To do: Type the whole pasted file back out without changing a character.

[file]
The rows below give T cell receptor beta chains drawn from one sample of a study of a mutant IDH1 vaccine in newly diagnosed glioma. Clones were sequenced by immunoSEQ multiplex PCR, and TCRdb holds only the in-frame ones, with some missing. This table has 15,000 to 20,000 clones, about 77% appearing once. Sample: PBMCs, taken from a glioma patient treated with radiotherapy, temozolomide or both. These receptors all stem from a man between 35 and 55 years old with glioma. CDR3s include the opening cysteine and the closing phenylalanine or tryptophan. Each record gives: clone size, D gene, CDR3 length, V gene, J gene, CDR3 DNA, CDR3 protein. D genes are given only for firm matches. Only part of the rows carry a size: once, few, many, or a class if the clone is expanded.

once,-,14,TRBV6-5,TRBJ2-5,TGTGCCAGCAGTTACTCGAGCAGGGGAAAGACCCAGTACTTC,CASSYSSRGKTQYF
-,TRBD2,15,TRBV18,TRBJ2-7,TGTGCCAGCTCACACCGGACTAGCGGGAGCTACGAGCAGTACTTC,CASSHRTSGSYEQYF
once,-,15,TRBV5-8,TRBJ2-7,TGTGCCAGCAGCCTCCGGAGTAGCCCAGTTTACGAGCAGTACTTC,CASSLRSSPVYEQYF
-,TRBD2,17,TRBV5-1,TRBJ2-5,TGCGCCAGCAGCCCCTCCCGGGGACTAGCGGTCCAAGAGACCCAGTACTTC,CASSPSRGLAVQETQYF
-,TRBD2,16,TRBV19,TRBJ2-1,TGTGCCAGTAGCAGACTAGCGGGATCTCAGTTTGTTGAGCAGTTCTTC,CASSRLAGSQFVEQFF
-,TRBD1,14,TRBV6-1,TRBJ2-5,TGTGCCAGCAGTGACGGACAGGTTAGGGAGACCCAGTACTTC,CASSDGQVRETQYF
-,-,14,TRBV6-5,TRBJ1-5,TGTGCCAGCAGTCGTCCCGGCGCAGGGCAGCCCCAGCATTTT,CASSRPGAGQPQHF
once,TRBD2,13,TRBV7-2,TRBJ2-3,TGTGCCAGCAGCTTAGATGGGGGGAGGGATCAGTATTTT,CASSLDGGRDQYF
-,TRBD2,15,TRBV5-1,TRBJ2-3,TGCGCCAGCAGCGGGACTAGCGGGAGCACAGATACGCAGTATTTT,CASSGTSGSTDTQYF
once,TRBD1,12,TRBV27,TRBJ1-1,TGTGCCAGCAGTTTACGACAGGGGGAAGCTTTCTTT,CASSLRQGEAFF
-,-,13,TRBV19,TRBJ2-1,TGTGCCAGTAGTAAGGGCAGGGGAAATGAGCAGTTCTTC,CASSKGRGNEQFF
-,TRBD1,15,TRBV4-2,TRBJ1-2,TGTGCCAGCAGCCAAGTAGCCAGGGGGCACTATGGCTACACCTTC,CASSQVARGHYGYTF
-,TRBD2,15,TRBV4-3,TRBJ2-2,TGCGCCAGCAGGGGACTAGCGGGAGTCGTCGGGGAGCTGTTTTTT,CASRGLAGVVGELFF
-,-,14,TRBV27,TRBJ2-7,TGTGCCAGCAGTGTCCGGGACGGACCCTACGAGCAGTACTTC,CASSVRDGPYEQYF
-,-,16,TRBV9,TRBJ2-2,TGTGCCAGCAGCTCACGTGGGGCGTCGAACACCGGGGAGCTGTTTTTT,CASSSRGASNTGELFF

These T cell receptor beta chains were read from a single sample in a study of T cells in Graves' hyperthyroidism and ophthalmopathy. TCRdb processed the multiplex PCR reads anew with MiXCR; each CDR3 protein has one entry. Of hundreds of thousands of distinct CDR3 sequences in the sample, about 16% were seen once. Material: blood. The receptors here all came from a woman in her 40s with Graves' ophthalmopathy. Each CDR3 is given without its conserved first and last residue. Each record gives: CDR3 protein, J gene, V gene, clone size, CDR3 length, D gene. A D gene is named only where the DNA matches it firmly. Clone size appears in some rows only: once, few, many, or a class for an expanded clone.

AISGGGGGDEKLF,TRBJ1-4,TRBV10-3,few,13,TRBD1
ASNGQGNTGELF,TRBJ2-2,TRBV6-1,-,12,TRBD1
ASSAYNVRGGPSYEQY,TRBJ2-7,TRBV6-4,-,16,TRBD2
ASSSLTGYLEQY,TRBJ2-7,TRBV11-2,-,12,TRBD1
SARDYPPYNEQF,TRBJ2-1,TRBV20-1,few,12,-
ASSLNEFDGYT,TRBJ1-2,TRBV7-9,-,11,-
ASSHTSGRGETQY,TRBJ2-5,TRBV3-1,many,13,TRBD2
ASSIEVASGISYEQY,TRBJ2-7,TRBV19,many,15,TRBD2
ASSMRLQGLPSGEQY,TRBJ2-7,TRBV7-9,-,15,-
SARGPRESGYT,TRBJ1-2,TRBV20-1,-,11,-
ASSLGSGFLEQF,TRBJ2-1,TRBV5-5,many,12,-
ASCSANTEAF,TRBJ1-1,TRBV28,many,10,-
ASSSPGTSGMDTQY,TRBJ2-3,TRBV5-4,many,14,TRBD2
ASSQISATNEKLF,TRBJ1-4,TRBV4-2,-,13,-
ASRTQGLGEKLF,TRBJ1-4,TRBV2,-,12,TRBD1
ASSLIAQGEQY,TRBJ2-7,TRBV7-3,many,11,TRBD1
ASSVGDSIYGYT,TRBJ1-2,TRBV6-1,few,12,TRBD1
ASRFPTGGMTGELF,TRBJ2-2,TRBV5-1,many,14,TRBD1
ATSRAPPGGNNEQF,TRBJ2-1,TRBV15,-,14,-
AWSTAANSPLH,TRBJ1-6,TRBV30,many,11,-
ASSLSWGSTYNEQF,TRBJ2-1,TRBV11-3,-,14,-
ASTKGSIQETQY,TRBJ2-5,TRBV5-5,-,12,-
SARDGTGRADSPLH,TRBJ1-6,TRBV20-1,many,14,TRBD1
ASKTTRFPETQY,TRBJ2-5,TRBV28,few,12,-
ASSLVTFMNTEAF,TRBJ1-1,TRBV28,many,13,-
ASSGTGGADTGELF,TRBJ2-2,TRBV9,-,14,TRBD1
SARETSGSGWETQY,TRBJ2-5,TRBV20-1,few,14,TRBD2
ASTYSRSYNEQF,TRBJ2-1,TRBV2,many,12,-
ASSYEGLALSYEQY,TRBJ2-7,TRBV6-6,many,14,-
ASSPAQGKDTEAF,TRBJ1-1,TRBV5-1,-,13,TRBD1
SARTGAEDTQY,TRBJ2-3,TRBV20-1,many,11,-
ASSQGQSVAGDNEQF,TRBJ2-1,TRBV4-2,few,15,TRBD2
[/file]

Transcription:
The rows below give T cell receptor beta chains drawn from one sample of a study of a mutant IDH1 vaccine in newly diagnosed glioma. Clones were sequenced by immunoSEQ multiplex PCR, and TCRdb holds only the in-frame ones, with some missing. This table has 15,000 to 20,000 clones, about 77% appearing once. Sample: PBMCs, taken from a glioma patient treated with radiotherapy, temozolomide or both. These receptors all stem from a man between 35 and 55 years old with glioma. CDR3s include the opening cysteine and the closing phenylalanine or tryptophan. Each record gives: clone size, D gene, CDR3 length, V gene, J gene, CDR3 DNA, CDR3 protein. D genes are given only for firm matches. Only part of the rows carry a size: once, few, many, or a class if the clone is expanded.

once,-,14,TRBV6-5,TRBJ2-5,TGTGCCAGCAGTTACTCGAGCAGGGGAAAGACCCAGTACTTC,CASSYSSRGKTQYF
-,TRBD2,15,TRBV18,TRBJ2-7,TGTGCCAGCTCACACCGGACTAGCGGGAGCTACGAGCAGTACTTC,CASSHRTSGSYEQYF
once,-,15,TRBV5-8,TRBJ2-7,TGTGCCAGCAGCCTCCGGAGTAGCCCAGTTTACGAGCAGTACTTC,CASSLRSSPVYEQYF
-,TRBD2,17,TRBV5-1,TRBJ2-5,TGCGCCAGCAGCCCCTCCCGGGGACTAGCGGTCCAAGAGACCCAGTACTTC,CASSPSRGLAVQETQYF
-,TRBD2,16,TRBV19,TRBJ2-1,TGTGCCAGTAGCAGACTAGCGGGATCTCAGTTTGTTGAGCAGTTCTTC,CASSRLAGSQFVEQFF
-,TRBD1,14,TRBV6-1,TRBJ2-5,TGTGCCAGCAGTGACGGACAGGTTAGGGAGACCCAGTACTTC,CASSDGQVRETQYF
-,-,14,TRBV6-5,TRBJ1-5,TGTGCCAGCAGTCGTCCCGGCGCAGGGCAGCCCCAGCATTTT,CASSRPGAGQPQHF
once,TRBD2,13,TRBV7-2,TRBJ2-3,TGTGCCAGCAGCTTAGATGGGGGGAGGGATCAGTATTTT,CASSLDGGRDQYF
-,TRBD2,15,TRBV5-1,TRBJ2-3,TGCGCCAGCAGCGGGACTAGCGGGAGCACAGATACGCAGTATTTT,CASSGTSGSTDTQYF
once,TRBD1,12,TRBV27,TRBJ1-1,TGTGCCAGCAGTTTACGACAGGGGGAAGCTTTCTTT,CASSLRQGEAFF
-,-,13,TRBV19,TRBJ2-1,TGTGCCAGTAGTAAGGGCAGGGGAAATGAGCAGTTCTTC,CASSKGRGNEQFF
-,TRBD1,15,TRBV4-2,TRBJ1-2,TGTGCCAGCAGCCAAGTAGCCAGGGGGCACTATGGCTACACCTTC,CASSQVARGHYGYTF
-,TRBD2,15,TRBV4-3,TRBJ2-2,TGCGCCAGCAGGGGACTAGCGGGAGTCGTCGGGGAGCTGTTTTTT,CASRGLAGVVGELFF
-,-,14,TRBV27,TRBJ2-7,TGTGCCAGCAGTGTCCGGGACGGACCCTACGAGCAGTACTTC,CASSVRDGPYEQYF
-,-,16,TRBV9,TRBJ2-2,TGTGCCAGCAGCTCACGTGGGGCGTCGAACACCGGGGAGCTGTTTTTT,CASSSRGASNTGELFF

These T cell receptor beta chains were read from a single sample in a study of T cells in Graves' hyperthyroidism and ophthalmopathy. TCRdb processed the multiplex PCR reads anew with MiXCR; each CDR3 protein has one entry. Of hundreds of thousands of distinct CDR3 sequences in the sample, about 16% were seen once. Material: blood. The receptors here all came from a woman in her 40s with Graves' ophthalmopathy. Each CDR3 is given without its conserved first and last residue. Each record gives: CDR3 protein, J gene, V gene, clone size, CDR3 length, D gene. A D gene is named only where the DNA matches it firmly. Clone size appears in some rows only: once, few, many, or a class for an expanded clone.

AISGGGGGDEKLF,TRBJ1-4,TRBV10-3,few,13,TRBD1
ASNGQGNTGELF,TRBJ2-2,TRBV6-1,-,12,TRBD1
ASSAYNVRGGPSYEQY,TRBJ2-7,TRBV6-4,-,16,TRBD2
ASSSLTGYLEQY,TRBJ2-7,TRBV11-2,-,12,TRBD1
SARDYPPYNEQF,TRBJ2-1,TRBV20-1,few,12,-
ASSLNEFDGYT,TRBJ1-2,TRBV7-9,-,11,-
ASSHTSGRGETQY,TRBJ2-5,TRBV3-1,many,13,TRBD2
ASSIEVASGISYEQY,TRBJ2-7,TRBV19,many,15,TRBD2
ASSMRLQGLPSGEQY,TRBJ2-7,TRBV7-9,-,15,-
SARGPRESGYT,TRBJ1-2,TRBV20-1,-,11,-
ASSLGSGFLEQF,TRBJ2-1,TRBV5-5,many,12,-
ASCSANTEAF,TRBJ1-1,TRBV28,many,10,-
ASSSPGTSGMDTQY,TRBJ2-3,TRBV5-4,many,14,TRBD2
ASSQISATNEKLF,TRBJ1-4,TRBV4-2,-,13,-
ASRTQGLGEKLF,TRBJ1-4,TRBV2,-,12,TRBD1
ASSLIAQGEQY,TRBJ2-7,TRBV7-3,many,11,TRBD1
ASSVGDSIYGYT,TRBJ1-2,TRBV6-1,few,12,TRBD1
ASRFPTGGMTGELF,TRBJ2-2,TRBV5-1,many,14,TRBD1
ATSRAPPGGNNEQF,TRBJ2-1,TRBV15,-,14,-
AWSTAANSPLH,TRBJ1-6,TRBV30,many,11,-
ASSLSWGSTYNEQF,TRBJ2-1,TRBV11-3,-,14,-
ASTKGSIQETQY,TRBJ2-5,TRBV5-5,-,12,-
SARDGTGRADSPLH,TRBJ1-6,TRBV20-1,many,14,TRBD1
ASKTTRFPETQY,TRBJ2-5,TRBV28,few,12,-
ASSLVTFMNTEAF,TRBJ1-1,TRBV28,many,13,-
ASSGTGGADTGELF,TRBJ2-2,TRBV9,-,14,TRBD1
SARETSGSGWETQY,TRBJ2-5,TRBV20-1,few,14,TRBD2
ASTYSRSYNEQF,TRBJ2-1,TRBV2,many,12,-
ASSYEGLALSYEQY,TRBJ2-7,TRBV6-6,many,14,-
ASSPAQGKDTEAF,TRBJ1-1,TRBV5-1,-,13,TRBD1
SARTGAEDTQY,TRBJ2-3,TRBV20-1,many,11,-
ASSQGQSVAGDNEQF,TRBJ2-1,TRBV4-2,few,15,TRBD2